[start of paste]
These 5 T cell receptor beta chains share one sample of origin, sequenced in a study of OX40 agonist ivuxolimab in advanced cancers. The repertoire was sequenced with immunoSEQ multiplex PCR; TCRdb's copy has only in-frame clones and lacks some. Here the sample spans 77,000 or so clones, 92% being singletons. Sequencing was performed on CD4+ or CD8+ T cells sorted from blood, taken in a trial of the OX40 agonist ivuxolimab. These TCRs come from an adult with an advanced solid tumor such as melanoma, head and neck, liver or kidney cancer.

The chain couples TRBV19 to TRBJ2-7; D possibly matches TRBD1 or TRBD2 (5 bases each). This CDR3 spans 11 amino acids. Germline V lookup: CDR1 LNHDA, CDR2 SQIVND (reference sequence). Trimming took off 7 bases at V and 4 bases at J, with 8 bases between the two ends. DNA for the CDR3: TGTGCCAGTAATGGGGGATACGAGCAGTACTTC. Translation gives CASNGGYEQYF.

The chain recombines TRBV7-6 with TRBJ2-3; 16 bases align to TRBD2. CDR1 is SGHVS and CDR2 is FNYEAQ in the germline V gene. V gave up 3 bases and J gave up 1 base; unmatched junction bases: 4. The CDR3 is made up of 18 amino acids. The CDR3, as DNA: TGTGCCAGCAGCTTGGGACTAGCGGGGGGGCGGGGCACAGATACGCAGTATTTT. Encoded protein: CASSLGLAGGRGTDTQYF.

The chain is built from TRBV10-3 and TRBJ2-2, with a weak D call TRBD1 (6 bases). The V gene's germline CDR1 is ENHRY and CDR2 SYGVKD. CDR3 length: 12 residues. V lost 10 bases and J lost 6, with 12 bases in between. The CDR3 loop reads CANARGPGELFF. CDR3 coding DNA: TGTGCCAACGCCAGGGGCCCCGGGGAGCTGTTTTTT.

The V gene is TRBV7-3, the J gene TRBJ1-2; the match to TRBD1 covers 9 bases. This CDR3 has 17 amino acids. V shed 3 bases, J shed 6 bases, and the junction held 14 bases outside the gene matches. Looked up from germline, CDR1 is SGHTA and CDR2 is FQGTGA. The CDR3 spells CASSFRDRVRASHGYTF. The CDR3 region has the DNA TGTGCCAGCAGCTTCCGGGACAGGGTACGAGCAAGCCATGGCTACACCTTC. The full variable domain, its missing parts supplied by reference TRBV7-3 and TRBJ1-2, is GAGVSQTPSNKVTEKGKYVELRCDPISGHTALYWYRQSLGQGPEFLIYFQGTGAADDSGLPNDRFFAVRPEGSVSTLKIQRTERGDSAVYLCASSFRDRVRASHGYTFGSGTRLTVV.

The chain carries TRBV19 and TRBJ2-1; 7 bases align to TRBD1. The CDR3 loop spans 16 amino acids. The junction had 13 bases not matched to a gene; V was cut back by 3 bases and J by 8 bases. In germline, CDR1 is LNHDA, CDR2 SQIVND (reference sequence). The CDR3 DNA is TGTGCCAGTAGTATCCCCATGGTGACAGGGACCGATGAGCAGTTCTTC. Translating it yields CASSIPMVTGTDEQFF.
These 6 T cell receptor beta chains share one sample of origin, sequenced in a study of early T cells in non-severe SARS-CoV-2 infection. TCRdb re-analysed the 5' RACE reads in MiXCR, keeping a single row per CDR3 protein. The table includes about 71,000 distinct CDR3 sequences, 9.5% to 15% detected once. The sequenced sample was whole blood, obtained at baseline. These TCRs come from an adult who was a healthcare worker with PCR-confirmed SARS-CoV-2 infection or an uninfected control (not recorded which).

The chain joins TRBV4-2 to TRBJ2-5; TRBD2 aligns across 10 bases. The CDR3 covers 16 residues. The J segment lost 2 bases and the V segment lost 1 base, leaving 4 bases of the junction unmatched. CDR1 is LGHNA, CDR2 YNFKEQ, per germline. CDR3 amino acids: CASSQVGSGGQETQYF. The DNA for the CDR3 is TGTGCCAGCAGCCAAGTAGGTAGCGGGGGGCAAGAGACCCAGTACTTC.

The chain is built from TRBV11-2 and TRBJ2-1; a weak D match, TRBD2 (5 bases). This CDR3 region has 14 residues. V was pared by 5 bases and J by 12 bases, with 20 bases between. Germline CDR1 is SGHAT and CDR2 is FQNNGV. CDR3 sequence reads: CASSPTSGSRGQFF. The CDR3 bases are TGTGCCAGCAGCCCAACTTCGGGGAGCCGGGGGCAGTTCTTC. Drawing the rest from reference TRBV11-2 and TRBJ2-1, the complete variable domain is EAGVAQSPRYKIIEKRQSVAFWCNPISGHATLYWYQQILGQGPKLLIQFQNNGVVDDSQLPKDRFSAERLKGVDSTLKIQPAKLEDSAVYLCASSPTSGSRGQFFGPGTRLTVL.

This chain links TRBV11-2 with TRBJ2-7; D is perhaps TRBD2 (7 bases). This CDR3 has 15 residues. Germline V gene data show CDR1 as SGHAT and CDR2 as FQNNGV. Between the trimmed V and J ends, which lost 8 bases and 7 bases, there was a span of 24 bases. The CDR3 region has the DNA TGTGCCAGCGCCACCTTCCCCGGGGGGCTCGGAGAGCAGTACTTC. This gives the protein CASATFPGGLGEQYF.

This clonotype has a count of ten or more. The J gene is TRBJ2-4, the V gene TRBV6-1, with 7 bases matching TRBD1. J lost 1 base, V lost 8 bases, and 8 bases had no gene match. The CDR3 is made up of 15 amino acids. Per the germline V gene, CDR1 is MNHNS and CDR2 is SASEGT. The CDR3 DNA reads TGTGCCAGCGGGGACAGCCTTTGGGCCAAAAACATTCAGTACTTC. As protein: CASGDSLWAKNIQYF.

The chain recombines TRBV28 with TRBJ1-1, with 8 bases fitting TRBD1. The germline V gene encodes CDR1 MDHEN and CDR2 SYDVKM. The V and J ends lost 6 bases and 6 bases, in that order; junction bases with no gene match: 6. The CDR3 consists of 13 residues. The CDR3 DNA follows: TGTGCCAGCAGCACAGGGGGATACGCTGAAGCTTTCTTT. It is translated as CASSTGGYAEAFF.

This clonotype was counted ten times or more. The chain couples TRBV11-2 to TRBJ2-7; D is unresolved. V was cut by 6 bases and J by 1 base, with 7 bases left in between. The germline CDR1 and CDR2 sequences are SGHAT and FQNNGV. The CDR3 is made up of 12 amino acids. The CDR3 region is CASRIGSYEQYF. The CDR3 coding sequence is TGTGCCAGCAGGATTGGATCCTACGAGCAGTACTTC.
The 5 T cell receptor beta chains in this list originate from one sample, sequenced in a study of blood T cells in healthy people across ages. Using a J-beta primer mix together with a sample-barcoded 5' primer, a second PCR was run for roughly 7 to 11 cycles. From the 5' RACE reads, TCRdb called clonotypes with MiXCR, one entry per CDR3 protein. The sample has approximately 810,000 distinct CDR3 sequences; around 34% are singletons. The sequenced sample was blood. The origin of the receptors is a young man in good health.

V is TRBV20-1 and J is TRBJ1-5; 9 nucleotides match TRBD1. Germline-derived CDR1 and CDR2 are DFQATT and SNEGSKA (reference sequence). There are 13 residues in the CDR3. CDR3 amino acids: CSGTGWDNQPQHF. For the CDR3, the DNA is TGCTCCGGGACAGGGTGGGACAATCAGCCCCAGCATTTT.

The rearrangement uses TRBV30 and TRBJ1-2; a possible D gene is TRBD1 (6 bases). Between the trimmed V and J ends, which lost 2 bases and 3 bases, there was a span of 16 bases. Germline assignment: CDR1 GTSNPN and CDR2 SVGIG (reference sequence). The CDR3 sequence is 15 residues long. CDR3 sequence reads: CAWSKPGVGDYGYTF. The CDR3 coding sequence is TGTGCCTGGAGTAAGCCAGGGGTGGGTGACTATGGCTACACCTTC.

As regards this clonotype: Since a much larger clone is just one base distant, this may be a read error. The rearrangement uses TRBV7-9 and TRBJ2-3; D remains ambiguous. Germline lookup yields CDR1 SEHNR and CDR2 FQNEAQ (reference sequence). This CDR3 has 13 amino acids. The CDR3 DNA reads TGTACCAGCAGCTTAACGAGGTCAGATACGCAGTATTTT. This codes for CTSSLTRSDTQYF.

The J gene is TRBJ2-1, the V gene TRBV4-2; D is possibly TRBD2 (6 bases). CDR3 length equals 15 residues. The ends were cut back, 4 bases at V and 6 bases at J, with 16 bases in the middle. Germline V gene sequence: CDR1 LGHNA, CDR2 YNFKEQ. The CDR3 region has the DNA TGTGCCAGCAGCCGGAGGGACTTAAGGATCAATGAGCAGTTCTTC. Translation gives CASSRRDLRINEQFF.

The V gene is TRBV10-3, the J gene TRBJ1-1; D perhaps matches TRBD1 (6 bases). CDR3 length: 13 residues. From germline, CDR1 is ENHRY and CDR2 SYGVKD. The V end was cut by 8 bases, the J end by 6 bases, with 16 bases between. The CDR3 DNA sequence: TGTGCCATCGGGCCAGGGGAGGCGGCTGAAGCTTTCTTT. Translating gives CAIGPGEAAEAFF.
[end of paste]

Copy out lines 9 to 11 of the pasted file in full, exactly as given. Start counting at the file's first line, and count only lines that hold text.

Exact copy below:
The chain is built from TRBV11-2 and TRBJ2-1; a weak D match, TRBD2 (5 bases). This CDR3 region has 14 residues. V was pared by 5 bases and J by 12 bases, with 20 bases between. Germline CDR1 is SGHAT and CDR2 is FQNNGV. CDR3 sequence reads: CASSPTSGSRGQFF. The CDR3 bases are TGTGCCAGCAGCCCAACTTCGGGGAGCCGGGGGCAGTTCTTC. Drawing the rest from reference TRBV11-2 and TRBJ2-1, the complete variable domain is EAGVAQSPRYKIIEKRQSVAFWCNPISGHATLYWYQQILGQGPKLLIQFQNNGVVDDSQLPKDRFSAERLKGVDSTLKIQPAKLEDSAVYLCASSPTSGSRGQFFGPGTRLTVL.

This chain links TRBV11-2 with TRBJ2-7; D is perhaps TRBD2 (7 bases). This CDR3 has 15 residues. Germline V gene data show CDR1 as SGHAT and CDR2 as FQNNGV. Between the trimmed V and J ends, which lost 8 bases and 7 bases, there was a span of 24 bases. The CDR3 region has the DNA TGTGCCAGCGCCACCTTCCCCGGGGGGCTCGGAGAGCAGTACTTC. This gives the protein CASATFPGGLGEQYF.

This clonotype has a count of ten or more. The J gene is TRBJ2-4, the V gene TRBV6-1, with 7 bases matching TRBD1. J lost 1 base, V lost 8 bases, and 8 bases had no gene match. The CDR3 is made up of 15 amino acids. Per the germline V gene, CDR1 is MNHNS and CDR2 is SASEGT. The CDR3 DNA reads TGTGCCAGCGGGGACAGCCTTTGGGCCAAAAACATTCAGTACTTC. As protein: CASGDSLWAKNIQYF.